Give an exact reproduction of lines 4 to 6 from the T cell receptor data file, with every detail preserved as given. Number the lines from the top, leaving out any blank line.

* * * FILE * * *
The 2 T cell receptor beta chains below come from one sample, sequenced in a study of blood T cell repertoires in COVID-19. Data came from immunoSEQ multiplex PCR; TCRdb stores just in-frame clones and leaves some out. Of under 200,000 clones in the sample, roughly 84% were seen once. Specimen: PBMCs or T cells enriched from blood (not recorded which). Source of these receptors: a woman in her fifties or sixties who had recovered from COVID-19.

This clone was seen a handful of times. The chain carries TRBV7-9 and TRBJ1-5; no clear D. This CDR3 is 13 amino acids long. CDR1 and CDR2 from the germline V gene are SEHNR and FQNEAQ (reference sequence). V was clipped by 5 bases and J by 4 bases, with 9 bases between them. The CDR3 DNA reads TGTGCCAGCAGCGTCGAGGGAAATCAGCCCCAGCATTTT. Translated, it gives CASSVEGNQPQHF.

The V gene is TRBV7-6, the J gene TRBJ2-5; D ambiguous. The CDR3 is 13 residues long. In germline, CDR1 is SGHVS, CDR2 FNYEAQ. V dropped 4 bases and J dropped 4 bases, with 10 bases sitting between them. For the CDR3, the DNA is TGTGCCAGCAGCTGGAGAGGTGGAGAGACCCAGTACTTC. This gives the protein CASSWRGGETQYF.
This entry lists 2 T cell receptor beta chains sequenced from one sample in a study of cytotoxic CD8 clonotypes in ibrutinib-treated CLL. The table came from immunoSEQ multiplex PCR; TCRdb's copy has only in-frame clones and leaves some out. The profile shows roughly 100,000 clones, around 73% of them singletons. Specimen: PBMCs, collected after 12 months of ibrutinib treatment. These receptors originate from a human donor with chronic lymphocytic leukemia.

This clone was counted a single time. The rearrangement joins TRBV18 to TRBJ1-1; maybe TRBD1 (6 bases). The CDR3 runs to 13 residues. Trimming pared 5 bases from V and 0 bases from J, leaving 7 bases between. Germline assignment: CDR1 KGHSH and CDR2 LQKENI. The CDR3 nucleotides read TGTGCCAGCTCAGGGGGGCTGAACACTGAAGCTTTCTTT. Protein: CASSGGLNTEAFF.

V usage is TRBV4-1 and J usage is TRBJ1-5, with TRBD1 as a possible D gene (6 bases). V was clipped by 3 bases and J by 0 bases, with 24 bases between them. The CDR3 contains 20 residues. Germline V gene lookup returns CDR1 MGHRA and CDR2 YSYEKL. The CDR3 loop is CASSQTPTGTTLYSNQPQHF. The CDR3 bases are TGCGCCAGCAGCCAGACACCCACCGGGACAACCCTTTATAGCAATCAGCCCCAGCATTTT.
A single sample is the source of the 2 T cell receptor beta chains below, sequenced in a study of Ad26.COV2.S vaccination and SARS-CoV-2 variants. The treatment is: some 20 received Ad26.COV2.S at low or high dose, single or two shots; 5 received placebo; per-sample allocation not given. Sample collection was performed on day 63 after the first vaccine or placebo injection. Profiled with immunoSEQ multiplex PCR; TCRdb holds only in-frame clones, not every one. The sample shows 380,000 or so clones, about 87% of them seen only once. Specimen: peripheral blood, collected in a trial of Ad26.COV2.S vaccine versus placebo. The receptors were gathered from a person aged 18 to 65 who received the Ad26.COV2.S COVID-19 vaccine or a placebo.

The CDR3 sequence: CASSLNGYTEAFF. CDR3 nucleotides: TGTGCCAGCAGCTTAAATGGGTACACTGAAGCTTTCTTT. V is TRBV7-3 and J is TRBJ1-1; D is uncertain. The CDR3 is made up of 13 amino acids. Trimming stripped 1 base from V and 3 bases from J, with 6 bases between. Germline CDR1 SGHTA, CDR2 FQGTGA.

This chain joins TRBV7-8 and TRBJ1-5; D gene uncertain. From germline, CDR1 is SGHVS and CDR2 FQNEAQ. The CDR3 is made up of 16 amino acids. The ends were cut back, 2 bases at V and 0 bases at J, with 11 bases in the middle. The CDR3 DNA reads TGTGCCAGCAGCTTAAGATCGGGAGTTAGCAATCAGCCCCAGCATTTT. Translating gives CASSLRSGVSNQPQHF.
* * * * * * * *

This entry lists 2 T cell receptor beta chains sequenced from one sample in a study of cytotoxic CD8 clonotypes in ibrutinib-treated CLL. The table came from immunoSEQ multiplex PCR; TCRdb's copy has only in-frame clones and leaves some out. The profile shows roughly 100,000 clones, around 73% of them singletons. Specimen: PBMCs, collected after 12 months of ibrutinib treatment. These receptors originate from a human donor with chronic lymphocytic leukemia.

This clone was counted a single time. The rearrangement joins TRBV18 to TRBJ1-1; maybe TRBD1 (6 bases). The CDR3 runs to 13 residues. Trimming pared 5 bases from V and 0 bases from J, leaving 7 bases between. Germline assignment: CDR1 KGHSH and CDR2 LQKENI. The CDR3 nucleotides read TGTGCCAGCTCAGGGGGGCTGAACACTGAAGCTTTCTTT. Protein: CASSGGLNTEAFF.

V usage is TRBV4-1 and J usage is TRBJ1-5, with TRBD1 as a possible D gene (6 bases). V was clipped by 3 bases and J by 0 bases, with 24 bases between them. The CDR3 contains 20 residues. Germline V gene lookup returns CDR1 MGHRA and CDR2 YSYEKL. The CDR3 loop is CASSQTPTGTTLYSNQPQHF. The CDR3 bases are TGCGCCAGCAGCCAGACACCCACCGGGACAACCCTTTATAGCAATCAGCCCCAGCATTTT.